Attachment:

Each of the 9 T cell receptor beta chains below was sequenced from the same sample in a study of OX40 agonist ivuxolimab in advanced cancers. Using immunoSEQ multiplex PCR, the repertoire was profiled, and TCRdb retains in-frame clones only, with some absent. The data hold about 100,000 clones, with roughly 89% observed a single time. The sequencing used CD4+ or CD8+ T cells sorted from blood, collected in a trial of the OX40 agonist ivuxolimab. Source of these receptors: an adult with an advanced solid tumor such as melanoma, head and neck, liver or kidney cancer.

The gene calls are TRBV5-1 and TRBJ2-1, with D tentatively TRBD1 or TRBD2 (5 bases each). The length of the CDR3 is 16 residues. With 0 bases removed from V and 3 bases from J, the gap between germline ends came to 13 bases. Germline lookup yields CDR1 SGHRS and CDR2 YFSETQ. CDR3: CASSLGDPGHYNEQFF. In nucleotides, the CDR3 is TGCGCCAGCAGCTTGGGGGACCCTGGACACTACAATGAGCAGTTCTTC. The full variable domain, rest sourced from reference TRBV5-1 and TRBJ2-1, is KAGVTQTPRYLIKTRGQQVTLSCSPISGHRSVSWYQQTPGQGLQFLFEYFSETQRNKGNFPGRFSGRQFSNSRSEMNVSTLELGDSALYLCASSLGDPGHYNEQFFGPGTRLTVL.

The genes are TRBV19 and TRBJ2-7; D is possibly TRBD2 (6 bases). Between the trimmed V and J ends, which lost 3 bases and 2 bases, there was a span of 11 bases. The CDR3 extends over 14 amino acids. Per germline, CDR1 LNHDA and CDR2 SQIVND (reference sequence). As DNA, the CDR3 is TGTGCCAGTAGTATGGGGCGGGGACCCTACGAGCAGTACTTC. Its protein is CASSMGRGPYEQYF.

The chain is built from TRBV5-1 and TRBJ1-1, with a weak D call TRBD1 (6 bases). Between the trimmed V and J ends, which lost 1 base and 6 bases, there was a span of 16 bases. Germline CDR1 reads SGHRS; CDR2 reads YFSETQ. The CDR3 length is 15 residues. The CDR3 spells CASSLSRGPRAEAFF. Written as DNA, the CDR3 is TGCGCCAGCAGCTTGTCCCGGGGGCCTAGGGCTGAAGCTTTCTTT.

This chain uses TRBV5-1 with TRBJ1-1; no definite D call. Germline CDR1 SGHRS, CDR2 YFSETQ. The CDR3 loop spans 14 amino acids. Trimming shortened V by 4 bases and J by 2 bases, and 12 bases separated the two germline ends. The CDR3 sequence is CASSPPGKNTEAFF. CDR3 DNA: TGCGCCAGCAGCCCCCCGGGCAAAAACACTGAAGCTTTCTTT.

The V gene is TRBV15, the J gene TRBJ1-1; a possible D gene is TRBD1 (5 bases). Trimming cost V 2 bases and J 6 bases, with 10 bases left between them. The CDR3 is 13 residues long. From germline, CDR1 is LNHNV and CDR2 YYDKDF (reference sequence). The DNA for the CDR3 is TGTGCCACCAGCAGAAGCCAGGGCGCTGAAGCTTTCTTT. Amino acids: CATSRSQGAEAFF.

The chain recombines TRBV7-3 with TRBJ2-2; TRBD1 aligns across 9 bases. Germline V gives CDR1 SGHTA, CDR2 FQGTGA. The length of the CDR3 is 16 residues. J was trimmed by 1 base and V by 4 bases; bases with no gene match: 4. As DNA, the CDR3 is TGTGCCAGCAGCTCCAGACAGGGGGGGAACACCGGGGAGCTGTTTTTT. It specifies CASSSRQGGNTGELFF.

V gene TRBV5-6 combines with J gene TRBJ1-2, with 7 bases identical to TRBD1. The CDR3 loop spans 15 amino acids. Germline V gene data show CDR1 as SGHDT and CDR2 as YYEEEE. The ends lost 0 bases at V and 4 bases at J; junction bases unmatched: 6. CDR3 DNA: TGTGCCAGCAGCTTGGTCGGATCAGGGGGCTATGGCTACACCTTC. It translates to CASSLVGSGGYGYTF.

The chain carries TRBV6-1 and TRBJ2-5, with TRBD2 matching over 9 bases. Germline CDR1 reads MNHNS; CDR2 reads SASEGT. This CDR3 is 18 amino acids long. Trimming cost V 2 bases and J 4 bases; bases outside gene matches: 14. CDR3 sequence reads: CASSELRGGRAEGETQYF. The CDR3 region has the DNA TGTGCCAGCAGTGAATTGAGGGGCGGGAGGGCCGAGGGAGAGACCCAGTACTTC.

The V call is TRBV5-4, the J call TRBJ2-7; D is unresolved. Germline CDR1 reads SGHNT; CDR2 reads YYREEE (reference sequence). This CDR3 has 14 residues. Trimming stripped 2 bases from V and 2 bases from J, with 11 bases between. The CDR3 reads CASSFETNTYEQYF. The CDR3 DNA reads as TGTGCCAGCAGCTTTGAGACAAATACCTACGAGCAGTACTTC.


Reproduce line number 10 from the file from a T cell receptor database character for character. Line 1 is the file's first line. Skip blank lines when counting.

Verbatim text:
The V call is TRBV5-4, the J call TRBJ2-7; D is unresolved. Germline CDR1 reads SGHNT; CDR2 reads YYREEE (reference sequence). This CDR3 has 14 residues. Trimming stripped 2 bases from V and 2 bases from J, with 11 bases between. The CDR3 reads CASSFETNTYEQYF. The CDR3 DNA reads as TGTGCCAGCAGCTTTGAGACAAATACCTACGAGCAGTACTTC.